People want to innovate, not clean up

Author

Co Van Leeuwen

October 30, 2015

Interview with Alex Wortmann and Nico van Marle on Application Rationalization

Organizations like to look forward. That is also true of the IT departments that have to rationalize

Everyone wants to innovate, but almost no one stipulates the necessary condition: bringing something new in? Then something old has to go! Enough attention is still not being paid to the rising costs of the growing application landscape. Alex Wortmann is responsible for the Center of Excellence for major rationalization programs. He talks frequently with CIOs from around the world. And when he starts by asking how happy they are with their application landscape, no one says that everything is in order. The problem is widely acknowledged. But how do you unravel all the tangles? Where do you start and how do you make sure it is a success? Nico van Marle, Program Director, is working on just such a process.Together with Alex he draws up the balance: “We continue to use well-founded and proven approaches, but we do make them pragmatic and bring them close to the client in his own environment. Succeeding quickly is important. That is why we developed the ‘elephant path’.”

The problems are very recognizable. The scope of the application landscape is too large, ranging from about 400 to 4,000 and sometimes even 20,000 applications. This has driven management costs up terribly, while you really want to be investing as much as possible in innovation. The complexity also causes things to go wrong operationally. There are many interfaces that are often poorly documented. It takes too long to add a new product line as a result, for instance. A quick time to market is in fact extremely important to stay ahead of the competition. Alex: “When you explain it to them this way, they all nod in agreement. I sometimes compare it to an old city. There has been a great deal built and refurbished at the request of the city council, but nothing has ever been torn down.You end up with an old city with gloomy alleys and dark corners. That is also the case with many application landscapes. Customers sometimes add to the metaphor and say they even have slums. The consequences of forty years of unbridled construction are as clear as day. Poor version management, duplication of systems, excessive customization, takeovers of other businesses and unstructured expansion means the CIO now has a legacy of a lot of similar functionality. But how do you fix that?”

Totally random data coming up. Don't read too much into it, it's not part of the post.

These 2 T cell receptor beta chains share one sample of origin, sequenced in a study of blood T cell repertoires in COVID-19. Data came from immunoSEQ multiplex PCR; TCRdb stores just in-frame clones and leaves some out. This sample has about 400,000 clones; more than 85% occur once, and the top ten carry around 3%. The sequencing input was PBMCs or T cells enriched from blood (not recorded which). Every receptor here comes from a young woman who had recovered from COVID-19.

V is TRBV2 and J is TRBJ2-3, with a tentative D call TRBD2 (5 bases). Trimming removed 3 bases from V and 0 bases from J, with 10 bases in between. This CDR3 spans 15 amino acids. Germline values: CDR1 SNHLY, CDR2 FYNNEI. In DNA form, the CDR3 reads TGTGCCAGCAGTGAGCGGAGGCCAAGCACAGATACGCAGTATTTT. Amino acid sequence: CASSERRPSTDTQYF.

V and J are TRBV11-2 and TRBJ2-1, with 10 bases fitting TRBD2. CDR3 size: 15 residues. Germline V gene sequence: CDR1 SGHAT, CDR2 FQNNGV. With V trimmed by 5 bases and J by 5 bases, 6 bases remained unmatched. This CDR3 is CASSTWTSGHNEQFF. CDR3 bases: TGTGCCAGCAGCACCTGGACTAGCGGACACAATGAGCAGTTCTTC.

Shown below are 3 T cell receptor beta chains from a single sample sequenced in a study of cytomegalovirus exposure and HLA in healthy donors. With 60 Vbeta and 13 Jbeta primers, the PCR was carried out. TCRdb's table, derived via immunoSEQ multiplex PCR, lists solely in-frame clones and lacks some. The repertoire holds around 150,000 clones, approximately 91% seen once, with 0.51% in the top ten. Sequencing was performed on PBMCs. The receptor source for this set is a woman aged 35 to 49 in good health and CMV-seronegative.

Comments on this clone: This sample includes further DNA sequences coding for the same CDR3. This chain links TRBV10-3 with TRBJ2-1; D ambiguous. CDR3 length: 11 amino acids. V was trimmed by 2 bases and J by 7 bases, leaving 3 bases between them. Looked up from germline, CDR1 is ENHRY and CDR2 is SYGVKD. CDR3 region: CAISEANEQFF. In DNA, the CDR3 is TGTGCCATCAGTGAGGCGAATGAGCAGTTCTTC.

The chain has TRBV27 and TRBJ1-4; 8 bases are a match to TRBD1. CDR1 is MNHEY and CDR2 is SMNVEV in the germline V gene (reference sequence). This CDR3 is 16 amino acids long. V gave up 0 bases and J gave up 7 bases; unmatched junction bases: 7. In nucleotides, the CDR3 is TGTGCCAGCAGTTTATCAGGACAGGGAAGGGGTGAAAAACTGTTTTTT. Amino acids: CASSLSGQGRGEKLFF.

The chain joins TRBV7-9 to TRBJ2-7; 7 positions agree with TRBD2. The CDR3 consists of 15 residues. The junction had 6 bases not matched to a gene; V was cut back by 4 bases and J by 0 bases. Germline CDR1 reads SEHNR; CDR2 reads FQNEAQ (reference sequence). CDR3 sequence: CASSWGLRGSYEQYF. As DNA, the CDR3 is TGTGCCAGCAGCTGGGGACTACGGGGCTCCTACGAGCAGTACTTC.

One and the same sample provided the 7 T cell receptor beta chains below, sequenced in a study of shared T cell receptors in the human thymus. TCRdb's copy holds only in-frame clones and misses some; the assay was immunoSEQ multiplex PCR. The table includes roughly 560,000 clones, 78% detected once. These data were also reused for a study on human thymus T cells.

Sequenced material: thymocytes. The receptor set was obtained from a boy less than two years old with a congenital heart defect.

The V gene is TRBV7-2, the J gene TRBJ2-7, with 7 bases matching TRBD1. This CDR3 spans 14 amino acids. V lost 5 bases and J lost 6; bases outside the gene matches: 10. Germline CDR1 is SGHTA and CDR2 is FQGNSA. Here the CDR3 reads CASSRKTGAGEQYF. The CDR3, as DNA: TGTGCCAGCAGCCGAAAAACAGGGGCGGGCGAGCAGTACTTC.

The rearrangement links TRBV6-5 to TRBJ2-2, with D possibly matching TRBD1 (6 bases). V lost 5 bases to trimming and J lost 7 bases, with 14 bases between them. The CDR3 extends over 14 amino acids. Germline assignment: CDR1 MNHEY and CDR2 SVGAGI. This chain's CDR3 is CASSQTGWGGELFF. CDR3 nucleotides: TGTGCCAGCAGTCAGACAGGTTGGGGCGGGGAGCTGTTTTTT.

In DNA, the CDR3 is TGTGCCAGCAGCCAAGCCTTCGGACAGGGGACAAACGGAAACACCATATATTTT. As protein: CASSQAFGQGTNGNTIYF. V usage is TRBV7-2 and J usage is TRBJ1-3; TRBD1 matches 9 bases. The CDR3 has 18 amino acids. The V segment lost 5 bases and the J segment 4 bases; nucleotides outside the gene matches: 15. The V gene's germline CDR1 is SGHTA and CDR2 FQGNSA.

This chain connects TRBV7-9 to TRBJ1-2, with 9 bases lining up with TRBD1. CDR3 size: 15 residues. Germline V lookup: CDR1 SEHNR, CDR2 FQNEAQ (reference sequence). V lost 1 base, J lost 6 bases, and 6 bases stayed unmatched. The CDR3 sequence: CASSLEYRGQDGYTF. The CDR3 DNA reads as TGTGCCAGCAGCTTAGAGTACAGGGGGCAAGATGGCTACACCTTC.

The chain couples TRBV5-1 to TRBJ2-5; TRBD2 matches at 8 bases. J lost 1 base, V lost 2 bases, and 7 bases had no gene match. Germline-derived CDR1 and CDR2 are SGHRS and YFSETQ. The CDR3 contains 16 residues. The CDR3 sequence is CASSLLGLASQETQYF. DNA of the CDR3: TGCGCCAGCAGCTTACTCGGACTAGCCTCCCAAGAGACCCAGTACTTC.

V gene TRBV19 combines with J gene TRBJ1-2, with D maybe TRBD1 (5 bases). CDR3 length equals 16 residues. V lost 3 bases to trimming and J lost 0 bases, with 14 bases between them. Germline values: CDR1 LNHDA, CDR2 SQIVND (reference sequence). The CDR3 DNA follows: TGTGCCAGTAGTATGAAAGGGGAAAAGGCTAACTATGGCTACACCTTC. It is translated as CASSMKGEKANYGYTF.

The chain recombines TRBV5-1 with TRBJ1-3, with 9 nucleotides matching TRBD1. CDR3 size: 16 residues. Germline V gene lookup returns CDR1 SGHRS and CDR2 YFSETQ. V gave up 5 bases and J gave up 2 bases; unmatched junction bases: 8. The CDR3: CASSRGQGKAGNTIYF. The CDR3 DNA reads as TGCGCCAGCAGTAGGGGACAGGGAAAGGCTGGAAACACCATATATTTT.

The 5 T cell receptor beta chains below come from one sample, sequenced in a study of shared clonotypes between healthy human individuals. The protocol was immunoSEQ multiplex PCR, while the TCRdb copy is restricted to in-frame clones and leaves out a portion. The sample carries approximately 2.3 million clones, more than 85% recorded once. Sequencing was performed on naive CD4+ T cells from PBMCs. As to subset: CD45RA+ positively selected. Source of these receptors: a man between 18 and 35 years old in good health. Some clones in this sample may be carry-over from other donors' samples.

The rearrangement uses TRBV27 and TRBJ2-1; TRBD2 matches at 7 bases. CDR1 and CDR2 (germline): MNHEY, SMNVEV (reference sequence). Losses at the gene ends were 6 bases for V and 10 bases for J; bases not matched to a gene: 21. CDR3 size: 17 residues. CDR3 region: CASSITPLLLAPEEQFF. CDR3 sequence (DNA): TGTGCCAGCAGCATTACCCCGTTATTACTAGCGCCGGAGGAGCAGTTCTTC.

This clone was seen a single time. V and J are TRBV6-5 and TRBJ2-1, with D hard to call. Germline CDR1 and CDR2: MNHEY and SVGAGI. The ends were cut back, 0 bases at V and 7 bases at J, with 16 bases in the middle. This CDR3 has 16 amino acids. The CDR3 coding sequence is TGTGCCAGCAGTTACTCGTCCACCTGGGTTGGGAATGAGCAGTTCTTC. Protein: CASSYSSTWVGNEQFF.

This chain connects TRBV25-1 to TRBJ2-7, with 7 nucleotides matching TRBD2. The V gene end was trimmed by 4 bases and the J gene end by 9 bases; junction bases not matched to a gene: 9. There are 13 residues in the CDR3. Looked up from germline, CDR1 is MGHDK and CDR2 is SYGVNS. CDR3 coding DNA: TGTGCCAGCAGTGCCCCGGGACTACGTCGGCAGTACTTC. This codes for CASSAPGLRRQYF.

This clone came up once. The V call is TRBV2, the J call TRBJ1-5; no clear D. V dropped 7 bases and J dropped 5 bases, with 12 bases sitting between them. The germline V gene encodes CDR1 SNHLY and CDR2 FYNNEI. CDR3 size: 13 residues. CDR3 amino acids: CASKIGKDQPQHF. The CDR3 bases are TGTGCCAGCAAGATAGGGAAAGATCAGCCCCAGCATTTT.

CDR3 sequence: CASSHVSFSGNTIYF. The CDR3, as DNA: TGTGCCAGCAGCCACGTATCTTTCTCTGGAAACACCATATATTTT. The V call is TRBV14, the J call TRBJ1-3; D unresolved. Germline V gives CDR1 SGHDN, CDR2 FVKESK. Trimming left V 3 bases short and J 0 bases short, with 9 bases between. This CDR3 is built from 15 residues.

Elephant path

“We advise that it be tackled thoroughly,” adds Nico. “There are different solutions available for different situations. The aim is to improve productivity and effectiveness, bringing down costs at the same time. This prevents repeat work and improves reuse. Capgemini looks at the situation from the perspective of value. It has to have impact. Based on a hypothesis for the solution, an in-depth analysis is carried out over six to eight weeks, which results in an approach and business case that resolves the challenges. Like many other service providers, we have a thorough approach, but it can also be done much more pragmatically. Clients often want to see a result quickly. The problem is big and complex, just like an elephant. You don’t eat something that size at one sitting, you cut it into pieces.

And that is why we take the elephant path, a practical route focused on the result, where when necessary, we deviate from the paved roads, which are unnecessarily longer. We have successfully introduced this at a number of clients now. In this pragmatic approach we make a concise overview of the landscape, which is then discussed with the domain architects. This gives rise to the opportunities list, which is tested with the principal(s). After the list is tidied up, the financial element is tackled. That is often quite a challenge because there is insufficient insight into the direct costs for each application. The opportunities are then made into a matrix, which shows clearly what possibilities there are for rationalization. This provides a good visual brainstorming aid in order to extract the actions and decide which elephant path will be taken, and which quick wins are achievable. Some clients want a thorough, integrated approach because their problem is large and impenetrable. Other clients prefer instead a more pragmatic approach.”

Self-funding program

“No one likes cleaning up,” says Alex. “So starting small with quick wins works well. First the flywheel has to be put in motion and the savings that are freed up can be used to take the next steps. People want to see an incentive, something that spurs them on to the next action. At the beginning we usually look at the improvements that can be made without the business. IT can use these to demonstrate the success and exposure to the business is increased. This makes it easier to involve the business in the next steps, because you cannot avoid that. A vision of how rationalization is to be approached, supported by the business, is indeed important for moving on from there. It works even better to mandate someone from the business to take these decisions. The trick therefore is to start small and do it, increasing the scale if necessary. The elephant path is a good way to go, headed straight for the goal. Results are made visible and successes are celebrated. And that is how you have to do it, because cleaning up is not pleasant work. But the result of that work is necessary.”

This article was written by Co Van Leeuwen from CapGemini: Capping IT Off and was legally licensed through the NewsCred publisher network.


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